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1.  A PHYSIOLOGIST’S PERSPECTIVE ON ROBOTIC EXOSKELETONS FOR HUMAN LOCOMOTION 
Technological advances in robotic hardware and software have enabled powered exoskeletons to move from science fiction to the real world. The objective of this article is to emphasize two main points for future research. First, the design of future devices could be improved by exploiting biomechanical principles of animal locomotion. Two goals in exoskeleton research could particularly benefit from additional physiological perspective: 1) reduction in the metabolic energy expenditure of the user while wearing the device, and 2) minimization of the power requirements for actuating the exoskeleton. Second, a reciprocal potential exists for robotic exoskeletons to advance our understanding of human locomotor physiology. Experimental data from humans walking and running with robotic exoskeletons could provide important insight into the metabolic cost of locomotion that is impossible to gain with other methods. Given the mutual benefits of collaboration, it is imperative that engineers and physiologists work together in future studies on robotic exoskeletons for human locomotion.
doi:10.1142/S0219843607001138
PMCID: PMC2185037  PMID: 18185840
biomechanics; walking; running; neural control; metabolic cost
2.  Estrogen metabolomics: a physiologist’s perspective 
Hypertension  2010;56(5):816-818.
doi:10.1161/HYPERTENSIONAHA.110.154385
PMCID: PMC3018158  PMID: 20921431
6.  E. J. Marey--physiologist and first cinematographer. 
Medical History  1966;10(2):201-203.
Images
PMCID: PMC1033590  PMID: 5325877
9.  John Gray M'Kendrick, physiologist (1841-1926). 
Medical History  1973;17(3):288-303.
PMCID: PMC1081476  PMID: 4595547
12.  Henry Newell Martin (1848-1893). A pioneer physiologist. 
Medical History  1969;13(3):271-279.
Images
PMCID: PMC1033954  PMID: 4893626
13.  CLAUDE BERNARD, PHYSIOLOGIST 
The Ulster Medical Journal  1939;8(4):254.
PMCID: PMC2479547
14.  Minimal acupuncture is not a valid placebo control in randomised controlled trials of acupuncture: a physiologist's perspective 
Chinese Medicine  2009;4:1.
Placebo-control of acupuncture is used to evaluate and distinguish between the specific effects and the non-specific ones. During 'true' acupuncture treatment in general, the needles are inserted into acupoints and stimulated until deqi is evoked. In contrast, during placebo acupuncture, the needles are inserted into non-acupoints and/or superficially (so-called minimal acupuncture). A sham acupuncture needle with a blunt tip may be used in placebo acupuncture. Both minimal acupuncture and the placebo acupuncture with the sham acupuncture needle touching the skin would evoke activity in cutaneous afferent nerves. This afferent nerve activity has pronounced effects on the functional connectivity in the brain resulting in a 'limbic touch response'. Clinical studies showed that both acupuncture and minimal acupuncture procedures induced significant alleviation of migraine and that both procedures were equally effective. In other conditions such as low back pain and knee osteoarthritis, acupuncture was found to be more potent than minimal acupuncture and conventional non-acupuncture treatment. It is probable that the responses to 'true' acupuncture and minimal acupuncture are dependent on the aetiology of the pain. Furthermore, patients and healthy individuals may have different responses. In this paper, we argue that minimal acupuncture is not valid as an inert placebo-control despite its conceptual brilliance.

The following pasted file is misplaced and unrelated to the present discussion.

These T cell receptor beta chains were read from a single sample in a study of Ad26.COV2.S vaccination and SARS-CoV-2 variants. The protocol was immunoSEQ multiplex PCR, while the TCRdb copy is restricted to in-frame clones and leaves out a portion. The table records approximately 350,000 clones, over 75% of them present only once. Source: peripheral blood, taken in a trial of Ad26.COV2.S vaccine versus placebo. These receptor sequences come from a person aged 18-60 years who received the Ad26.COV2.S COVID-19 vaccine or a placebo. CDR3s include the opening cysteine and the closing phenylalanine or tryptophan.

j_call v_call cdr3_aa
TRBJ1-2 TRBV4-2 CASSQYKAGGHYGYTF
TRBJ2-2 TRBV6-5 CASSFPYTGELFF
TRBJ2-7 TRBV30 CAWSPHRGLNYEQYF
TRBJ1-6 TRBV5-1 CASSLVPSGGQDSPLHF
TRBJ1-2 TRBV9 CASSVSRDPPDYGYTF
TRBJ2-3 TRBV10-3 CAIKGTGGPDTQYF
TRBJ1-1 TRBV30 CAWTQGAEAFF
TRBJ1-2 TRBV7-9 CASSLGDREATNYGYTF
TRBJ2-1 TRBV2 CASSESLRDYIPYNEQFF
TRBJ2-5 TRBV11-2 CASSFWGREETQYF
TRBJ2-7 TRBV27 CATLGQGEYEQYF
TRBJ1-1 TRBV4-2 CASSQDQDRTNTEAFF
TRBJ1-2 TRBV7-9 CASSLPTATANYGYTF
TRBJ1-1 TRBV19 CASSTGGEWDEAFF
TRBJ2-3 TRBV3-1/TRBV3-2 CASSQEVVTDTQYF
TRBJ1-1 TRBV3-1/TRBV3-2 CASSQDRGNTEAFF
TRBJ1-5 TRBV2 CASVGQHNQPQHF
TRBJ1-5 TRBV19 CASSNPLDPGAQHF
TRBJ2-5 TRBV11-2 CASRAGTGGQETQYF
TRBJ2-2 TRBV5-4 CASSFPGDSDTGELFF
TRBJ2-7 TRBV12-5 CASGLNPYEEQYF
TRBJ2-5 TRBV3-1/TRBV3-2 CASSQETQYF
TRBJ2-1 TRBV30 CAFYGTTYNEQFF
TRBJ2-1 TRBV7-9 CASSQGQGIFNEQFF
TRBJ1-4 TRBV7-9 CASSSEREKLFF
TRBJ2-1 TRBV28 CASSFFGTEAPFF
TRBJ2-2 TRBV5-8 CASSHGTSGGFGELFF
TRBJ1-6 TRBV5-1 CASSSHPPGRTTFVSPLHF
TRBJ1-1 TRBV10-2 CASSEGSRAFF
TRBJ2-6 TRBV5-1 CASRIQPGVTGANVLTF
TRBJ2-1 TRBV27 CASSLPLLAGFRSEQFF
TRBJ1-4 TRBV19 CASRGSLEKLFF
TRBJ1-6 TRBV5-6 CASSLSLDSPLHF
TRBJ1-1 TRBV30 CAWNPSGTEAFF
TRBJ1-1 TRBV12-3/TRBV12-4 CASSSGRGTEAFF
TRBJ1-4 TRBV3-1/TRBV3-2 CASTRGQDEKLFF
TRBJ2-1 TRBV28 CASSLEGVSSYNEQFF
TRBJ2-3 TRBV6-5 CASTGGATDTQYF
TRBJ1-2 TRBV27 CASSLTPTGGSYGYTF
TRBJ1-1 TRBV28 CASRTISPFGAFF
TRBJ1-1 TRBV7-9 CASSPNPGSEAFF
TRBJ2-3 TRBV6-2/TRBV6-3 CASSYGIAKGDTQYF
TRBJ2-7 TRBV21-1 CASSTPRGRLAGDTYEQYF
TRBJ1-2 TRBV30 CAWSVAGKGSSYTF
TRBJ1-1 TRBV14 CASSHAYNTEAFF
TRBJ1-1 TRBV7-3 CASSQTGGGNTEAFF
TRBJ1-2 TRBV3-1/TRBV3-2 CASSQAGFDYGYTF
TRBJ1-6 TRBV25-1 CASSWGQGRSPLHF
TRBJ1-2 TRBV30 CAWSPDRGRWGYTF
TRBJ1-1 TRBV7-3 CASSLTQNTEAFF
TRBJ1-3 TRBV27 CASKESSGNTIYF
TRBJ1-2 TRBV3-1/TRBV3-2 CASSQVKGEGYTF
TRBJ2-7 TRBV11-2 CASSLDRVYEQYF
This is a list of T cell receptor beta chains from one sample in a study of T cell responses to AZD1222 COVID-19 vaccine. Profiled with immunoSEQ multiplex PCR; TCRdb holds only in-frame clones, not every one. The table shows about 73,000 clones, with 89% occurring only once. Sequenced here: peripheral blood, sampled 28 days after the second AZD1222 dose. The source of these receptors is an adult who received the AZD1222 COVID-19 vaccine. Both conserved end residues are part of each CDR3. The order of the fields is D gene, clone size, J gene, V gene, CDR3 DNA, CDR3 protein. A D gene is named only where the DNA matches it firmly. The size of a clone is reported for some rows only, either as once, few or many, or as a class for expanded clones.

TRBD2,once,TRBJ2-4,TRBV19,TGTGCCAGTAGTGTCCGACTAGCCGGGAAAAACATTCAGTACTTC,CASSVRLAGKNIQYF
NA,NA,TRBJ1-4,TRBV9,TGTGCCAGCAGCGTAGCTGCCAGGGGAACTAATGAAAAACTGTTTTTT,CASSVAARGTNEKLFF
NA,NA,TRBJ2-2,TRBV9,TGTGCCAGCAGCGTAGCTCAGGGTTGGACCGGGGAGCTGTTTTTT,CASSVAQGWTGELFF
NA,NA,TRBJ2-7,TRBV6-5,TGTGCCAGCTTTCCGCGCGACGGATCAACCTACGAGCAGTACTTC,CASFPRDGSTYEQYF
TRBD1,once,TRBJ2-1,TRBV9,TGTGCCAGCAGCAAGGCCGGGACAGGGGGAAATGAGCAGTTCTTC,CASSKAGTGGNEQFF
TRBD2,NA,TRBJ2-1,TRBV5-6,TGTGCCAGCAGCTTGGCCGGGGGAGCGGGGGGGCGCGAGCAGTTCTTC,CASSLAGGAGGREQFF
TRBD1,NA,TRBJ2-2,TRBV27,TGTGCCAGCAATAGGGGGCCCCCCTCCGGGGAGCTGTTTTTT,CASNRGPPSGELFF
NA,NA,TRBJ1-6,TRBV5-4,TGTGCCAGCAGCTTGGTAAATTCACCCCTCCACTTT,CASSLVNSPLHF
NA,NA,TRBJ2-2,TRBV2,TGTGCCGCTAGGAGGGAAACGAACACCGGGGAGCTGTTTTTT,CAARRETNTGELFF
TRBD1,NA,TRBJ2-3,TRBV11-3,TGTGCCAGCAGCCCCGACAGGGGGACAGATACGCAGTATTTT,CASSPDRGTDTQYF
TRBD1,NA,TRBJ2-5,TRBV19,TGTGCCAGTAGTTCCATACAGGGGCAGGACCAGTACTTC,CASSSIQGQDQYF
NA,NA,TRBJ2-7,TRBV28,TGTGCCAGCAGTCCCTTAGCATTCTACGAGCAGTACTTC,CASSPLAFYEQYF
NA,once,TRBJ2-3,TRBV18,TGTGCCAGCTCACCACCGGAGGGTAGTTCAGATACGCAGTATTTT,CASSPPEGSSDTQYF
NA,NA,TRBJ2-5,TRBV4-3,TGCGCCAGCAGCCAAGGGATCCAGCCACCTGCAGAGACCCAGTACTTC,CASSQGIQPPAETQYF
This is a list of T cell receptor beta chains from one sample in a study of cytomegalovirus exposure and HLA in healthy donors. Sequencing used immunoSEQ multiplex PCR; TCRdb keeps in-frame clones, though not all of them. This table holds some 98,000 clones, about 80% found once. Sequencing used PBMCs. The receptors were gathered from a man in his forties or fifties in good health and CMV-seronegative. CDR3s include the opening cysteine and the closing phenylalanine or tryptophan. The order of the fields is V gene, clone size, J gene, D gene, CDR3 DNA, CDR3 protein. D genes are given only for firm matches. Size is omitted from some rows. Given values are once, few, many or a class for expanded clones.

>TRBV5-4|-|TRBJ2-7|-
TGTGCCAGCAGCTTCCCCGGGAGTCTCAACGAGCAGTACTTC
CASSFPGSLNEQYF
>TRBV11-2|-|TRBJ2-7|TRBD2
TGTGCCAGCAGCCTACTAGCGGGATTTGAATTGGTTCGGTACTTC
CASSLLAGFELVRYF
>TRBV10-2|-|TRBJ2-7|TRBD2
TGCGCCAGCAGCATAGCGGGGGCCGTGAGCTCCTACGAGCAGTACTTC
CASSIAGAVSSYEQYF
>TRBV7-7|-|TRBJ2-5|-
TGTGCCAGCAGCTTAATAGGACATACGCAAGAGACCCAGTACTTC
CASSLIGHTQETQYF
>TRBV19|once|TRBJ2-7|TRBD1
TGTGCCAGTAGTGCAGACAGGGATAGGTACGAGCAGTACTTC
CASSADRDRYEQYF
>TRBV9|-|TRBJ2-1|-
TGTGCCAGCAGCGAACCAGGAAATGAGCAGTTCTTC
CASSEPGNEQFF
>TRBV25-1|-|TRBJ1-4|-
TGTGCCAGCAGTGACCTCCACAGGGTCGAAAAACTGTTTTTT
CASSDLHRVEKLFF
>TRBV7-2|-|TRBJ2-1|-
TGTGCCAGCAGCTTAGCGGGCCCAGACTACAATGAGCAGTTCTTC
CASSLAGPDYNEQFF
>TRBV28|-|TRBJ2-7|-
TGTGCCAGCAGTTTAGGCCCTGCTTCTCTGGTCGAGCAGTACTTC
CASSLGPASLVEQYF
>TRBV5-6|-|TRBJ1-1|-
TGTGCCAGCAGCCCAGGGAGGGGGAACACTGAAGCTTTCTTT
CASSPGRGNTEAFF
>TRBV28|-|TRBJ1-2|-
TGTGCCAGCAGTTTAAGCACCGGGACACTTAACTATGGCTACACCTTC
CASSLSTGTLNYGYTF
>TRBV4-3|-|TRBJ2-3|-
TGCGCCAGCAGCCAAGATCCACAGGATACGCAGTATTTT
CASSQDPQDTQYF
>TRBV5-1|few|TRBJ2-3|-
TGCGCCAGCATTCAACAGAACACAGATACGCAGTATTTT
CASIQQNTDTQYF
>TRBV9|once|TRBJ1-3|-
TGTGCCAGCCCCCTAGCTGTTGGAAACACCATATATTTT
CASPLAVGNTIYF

doi:10.1186/1749-8546-4-1
PMCID: PMC2644695  PMID: 19183454
18.  HENRY SEWALL, Physiologist and Physician 
California Medicine  1947;66(3):152-153.
PMCID: PMC1642882
20.  Canadian Physiologists at British Conventions 
PMCID: PMC1707168  PMID: 20314788
23.  Remarkable Physiologist 
British Medical Journal  1970;1(5695):555.
PMCID: PMC1699507
25.  Unheard Voices: The Physiologist 
British Medical Journal  1971;1(5739):43-44.
PMCID: PMC1794748  PMID: 20791762

Results 1-25 (63878)